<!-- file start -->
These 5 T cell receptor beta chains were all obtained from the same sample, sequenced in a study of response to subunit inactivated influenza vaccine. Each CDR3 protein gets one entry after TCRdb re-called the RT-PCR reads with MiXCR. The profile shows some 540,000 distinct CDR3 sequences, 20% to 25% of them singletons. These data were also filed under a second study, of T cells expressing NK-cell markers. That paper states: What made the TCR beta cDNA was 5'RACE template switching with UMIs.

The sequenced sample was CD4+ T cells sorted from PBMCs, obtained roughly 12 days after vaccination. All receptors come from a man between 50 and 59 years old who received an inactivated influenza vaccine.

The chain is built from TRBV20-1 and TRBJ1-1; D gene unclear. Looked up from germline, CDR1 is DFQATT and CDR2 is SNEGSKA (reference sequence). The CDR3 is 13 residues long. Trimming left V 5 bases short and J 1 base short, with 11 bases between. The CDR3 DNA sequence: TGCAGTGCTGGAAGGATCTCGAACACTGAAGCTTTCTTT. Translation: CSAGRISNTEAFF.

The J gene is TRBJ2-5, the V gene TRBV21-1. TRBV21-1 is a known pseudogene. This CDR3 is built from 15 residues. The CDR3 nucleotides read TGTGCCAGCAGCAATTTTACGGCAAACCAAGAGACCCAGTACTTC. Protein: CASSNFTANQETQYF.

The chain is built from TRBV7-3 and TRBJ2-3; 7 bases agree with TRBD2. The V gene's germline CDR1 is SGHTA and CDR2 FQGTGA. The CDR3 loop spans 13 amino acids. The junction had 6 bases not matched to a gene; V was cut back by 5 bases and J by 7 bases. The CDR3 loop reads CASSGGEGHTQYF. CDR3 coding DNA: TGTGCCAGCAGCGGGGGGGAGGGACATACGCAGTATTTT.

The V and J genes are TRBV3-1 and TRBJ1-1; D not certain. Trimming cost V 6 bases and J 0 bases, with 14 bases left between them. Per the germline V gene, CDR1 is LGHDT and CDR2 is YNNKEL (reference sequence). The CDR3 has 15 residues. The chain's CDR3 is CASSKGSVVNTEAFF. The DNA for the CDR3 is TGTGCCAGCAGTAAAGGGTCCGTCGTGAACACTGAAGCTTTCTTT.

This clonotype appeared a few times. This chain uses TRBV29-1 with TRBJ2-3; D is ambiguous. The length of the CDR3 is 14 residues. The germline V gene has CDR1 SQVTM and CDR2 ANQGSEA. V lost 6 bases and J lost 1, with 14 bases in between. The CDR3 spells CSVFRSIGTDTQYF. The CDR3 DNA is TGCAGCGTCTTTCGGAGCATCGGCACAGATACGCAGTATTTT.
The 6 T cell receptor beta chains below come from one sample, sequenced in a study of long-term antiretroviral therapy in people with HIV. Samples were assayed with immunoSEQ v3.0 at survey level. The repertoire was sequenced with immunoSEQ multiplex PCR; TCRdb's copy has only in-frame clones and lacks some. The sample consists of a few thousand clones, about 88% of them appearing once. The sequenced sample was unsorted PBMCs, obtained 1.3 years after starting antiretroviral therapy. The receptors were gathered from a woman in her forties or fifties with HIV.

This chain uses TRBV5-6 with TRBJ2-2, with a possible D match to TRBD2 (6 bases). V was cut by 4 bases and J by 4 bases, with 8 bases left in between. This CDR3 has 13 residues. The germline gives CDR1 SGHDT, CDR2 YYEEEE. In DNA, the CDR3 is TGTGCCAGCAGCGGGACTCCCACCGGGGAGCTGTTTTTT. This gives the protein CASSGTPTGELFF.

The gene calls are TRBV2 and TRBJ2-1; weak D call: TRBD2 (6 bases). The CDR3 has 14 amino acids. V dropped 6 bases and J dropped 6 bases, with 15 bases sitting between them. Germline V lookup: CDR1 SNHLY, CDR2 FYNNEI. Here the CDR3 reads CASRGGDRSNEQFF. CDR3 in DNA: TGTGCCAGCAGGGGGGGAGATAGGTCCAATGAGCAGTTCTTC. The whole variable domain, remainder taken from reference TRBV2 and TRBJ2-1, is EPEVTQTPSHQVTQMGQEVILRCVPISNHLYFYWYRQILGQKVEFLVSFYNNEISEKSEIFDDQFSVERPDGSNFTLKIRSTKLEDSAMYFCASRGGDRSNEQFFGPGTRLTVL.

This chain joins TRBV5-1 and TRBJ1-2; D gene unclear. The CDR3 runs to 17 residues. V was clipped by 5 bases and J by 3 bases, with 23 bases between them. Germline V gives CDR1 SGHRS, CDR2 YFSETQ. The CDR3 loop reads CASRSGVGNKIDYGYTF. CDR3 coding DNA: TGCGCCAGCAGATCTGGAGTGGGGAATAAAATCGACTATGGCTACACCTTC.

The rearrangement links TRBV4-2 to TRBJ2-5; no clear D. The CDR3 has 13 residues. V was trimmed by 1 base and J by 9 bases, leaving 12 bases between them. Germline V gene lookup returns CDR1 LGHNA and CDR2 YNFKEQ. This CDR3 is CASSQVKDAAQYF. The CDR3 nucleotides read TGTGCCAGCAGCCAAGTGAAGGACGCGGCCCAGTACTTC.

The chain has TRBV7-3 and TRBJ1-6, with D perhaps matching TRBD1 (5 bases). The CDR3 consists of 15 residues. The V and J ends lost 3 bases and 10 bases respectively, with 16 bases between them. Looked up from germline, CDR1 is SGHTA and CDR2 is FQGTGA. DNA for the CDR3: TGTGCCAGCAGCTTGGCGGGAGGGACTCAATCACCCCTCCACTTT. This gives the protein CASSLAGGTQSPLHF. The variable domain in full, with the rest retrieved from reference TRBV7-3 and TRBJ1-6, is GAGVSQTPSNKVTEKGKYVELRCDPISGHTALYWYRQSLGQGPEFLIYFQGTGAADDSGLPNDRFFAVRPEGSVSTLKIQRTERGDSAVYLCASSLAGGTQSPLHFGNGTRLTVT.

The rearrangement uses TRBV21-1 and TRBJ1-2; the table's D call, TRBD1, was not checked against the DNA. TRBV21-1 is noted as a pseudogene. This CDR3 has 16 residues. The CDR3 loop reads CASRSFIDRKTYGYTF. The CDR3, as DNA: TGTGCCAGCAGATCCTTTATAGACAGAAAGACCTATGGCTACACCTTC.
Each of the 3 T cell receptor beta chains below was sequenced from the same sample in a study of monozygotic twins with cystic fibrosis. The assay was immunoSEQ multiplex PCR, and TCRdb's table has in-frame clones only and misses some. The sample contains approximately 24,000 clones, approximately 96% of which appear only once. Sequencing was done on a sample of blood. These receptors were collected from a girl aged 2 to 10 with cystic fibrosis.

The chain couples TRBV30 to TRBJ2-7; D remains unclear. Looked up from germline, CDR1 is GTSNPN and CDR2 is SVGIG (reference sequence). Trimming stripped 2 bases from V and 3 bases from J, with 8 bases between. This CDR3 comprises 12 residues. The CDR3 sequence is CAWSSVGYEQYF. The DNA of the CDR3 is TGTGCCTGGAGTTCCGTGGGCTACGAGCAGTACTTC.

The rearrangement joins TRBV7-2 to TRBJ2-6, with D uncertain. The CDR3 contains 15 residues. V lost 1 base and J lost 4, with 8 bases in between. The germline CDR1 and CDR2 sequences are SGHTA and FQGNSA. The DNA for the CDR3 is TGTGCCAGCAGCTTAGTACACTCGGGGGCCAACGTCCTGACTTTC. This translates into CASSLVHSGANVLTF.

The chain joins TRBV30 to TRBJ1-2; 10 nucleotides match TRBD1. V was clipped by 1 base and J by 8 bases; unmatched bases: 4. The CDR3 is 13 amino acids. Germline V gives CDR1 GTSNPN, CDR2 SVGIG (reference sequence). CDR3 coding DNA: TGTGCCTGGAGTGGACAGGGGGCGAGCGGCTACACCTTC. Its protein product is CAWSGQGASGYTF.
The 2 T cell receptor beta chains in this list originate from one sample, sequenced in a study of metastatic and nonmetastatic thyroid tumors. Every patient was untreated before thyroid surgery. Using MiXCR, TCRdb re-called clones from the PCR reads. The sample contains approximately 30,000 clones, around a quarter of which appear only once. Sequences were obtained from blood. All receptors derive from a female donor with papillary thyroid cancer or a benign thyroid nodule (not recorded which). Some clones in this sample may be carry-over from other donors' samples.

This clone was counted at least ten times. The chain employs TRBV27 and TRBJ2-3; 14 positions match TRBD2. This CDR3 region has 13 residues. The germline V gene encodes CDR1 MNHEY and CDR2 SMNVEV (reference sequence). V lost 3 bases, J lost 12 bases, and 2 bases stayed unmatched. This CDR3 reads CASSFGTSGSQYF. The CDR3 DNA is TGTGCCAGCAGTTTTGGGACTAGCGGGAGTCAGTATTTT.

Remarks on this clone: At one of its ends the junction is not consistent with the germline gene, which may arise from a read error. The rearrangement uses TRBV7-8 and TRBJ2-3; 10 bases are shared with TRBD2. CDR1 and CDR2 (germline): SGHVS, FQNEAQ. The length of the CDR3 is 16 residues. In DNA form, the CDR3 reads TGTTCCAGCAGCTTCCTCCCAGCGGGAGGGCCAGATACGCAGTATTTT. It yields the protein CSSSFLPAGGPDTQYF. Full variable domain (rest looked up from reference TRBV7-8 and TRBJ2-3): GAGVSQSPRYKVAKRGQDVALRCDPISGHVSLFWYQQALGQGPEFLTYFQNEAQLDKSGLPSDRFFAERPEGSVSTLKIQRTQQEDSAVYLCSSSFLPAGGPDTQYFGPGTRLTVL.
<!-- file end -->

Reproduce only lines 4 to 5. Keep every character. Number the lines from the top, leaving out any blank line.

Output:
The J gene is TRBJ2-5, the V gene TRBV21-1. TRBV21-1 is a known pseudogene. This CDR3 is built from 15 residues. The CDR3 nucleotides read TGTGCCAGCAGCAATTTTACGGCAAACCAAGAGACCCAGTACTTC. Protein: CASSNFTANQETQYF.

The chain is built from TRBV7-3 and TRBJ2-3; 7 bases agree with TRBD2. The V gene's germline CDR1 is SGHTA and CDR2 FQGTGA. The CDR3 loop spans 13 amino acids. The junction had 6 bases not matched to a gene; V was cut back by 5 bases and J by 7 bases. The CDR3 loop reads CASSGGEGHTQYF. CDR3 coding DNA: TGTGCCAGCAGCGGGGGGGAGGGACATACGCAGTATTTT.